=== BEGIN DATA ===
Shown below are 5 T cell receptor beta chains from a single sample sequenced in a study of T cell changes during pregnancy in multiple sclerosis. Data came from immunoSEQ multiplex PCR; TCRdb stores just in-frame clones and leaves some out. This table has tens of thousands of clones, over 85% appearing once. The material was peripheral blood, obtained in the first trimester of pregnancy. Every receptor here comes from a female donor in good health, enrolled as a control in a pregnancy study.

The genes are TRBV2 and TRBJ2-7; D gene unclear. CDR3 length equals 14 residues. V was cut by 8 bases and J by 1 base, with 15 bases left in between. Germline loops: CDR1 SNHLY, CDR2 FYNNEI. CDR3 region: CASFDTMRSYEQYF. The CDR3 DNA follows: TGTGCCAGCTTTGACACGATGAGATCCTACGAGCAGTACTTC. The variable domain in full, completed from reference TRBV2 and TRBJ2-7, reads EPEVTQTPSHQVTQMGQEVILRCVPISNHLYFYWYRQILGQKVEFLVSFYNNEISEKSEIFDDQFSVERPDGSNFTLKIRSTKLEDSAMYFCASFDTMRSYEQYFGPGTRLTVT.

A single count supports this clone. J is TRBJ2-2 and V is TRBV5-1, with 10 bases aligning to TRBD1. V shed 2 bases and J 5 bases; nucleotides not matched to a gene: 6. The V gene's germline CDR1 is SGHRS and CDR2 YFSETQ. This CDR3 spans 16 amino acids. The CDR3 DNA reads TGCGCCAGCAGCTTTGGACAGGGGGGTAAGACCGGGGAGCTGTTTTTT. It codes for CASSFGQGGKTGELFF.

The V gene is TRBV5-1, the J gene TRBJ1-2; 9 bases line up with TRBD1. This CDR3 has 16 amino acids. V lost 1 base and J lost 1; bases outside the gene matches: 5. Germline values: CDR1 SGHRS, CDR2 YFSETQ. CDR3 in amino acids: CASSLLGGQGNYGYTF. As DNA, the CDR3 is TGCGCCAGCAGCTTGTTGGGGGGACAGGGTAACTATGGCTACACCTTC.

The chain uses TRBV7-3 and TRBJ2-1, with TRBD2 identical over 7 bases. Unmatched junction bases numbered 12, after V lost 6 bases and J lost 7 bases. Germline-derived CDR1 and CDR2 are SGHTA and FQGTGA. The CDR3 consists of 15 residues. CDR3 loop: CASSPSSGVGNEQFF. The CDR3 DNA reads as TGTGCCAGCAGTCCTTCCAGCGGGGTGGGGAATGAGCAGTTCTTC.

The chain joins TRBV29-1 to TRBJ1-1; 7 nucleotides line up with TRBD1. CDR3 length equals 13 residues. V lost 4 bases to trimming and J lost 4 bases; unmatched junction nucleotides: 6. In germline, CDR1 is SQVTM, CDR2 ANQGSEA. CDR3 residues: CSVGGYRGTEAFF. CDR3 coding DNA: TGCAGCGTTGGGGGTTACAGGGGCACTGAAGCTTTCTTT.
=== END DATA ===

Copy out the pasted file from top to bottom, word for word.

Shown below are 5 T cell receptor beta chains from a single sample sequenced in a study of T cell changes during pregnancy in multiple sclerosis. Data came from immunoSEQ multiplex PCR; TCRdb stores just in-frame clones and leaves some out. This table has tens of thousands of clones, over 85% appearing once. The material was peripheral blood, obtained in the first trimester of pregnancy. Every receptor here comes from a female donor in good health, enrolled as a control in a pregnancy study.

The genes are TRBV2 and TRBJ2-7; D gene unclear. CDR3 length equals 14 residues. V was cut by 8 bases and J by 1 base, with 15 bases left in between. Germline loops: CDR1 SNHLY, CDR2 FYNNEI. CDR3 region: CASFDTMRSYEQYF. The CDR3 DNA follows: TGTGCCAGCTTTGACACGATGAGATCCTACGAGCAGTACTTC. The variable domain in full, completed from reference TRBV2 and TRBJ2-7, reads EPEVTQTPSHQVTQMGQEVILRCVPISNHLYFYWYRQILGQKVEFLVSFYNNEISEKSEIFDDQFSVERPDGSNFTLKIRSTKLEDSAMYFCASFDTMRSYEQYFGPGTRLTVT.

A single count supports this clone. J is TRBJ2-2 and V is TRBV5-1, with 10 bases aligning to TRBD1. V shed 2 bases and J 5 bases; nucleotides not matched to a gene: 6. The V gene's germline CDR1 is SGHRS and CDR2 YFSETQ. This CDR3 spans 16 amino acids. The CDR3 DNA reads TGCGCCAGCAGCTTTGGACAGGGGGGTAAGACCGGGGAGCTGTTTTTT. It codes for CASSFGQGGKTGELFF.

The V gene is TRBV5-1, the J gene TRBJ1-2; 9 bases line up with TRBD1. This CDR3 has 16 amino acids. V lost 1 base and J lost 1; bases outside the gene matches: 5. Germline values: CDR1 SGHRS, CDR2 YFSETQ. CDR3 in amino acids: CASSLLGGQGNYGYTF. As DNA, the CDR3 is TGCGCCAGCAGCTTGTTGGGGGGACAGGGTAACTATGGCTACACCTTC.

The chain uses TRBV7-3 and TRBJ2-1, with TRBD2 identical over 7 bases. Unmatched junction bases numbered 12, after V lost 6 bases and J lost 7 bases. Germline-derived CDR1 and CDR2 are SGHTA and FQGTGA. The CDR3 consists of 15 residues. CDR3 loop: CASSPSSGVGNEQFF. The CDR3 DNA reads as TGTGCCAGCAGTCCTTCCAGCGGGGTGGGGAATGAGCAGTTCTTC.

The chain joins TRBV29-1 to TRBJ1-1; 7 nucleotides line up with TRBD1. CDR3 length equals 13 residues. V lost 4 bases to trimming and J lost 4 bases; unmatched junction nucleotides: 6. In germline, CDR1 is SQVTM, CDR2 ANQGSEA. CDR3 residues: CSVGGYRGTEAFF. CDR3 coding DNA: TGCAGCGTTGGGGGTTACAGGGGCACTGAAGCTTTCTTT.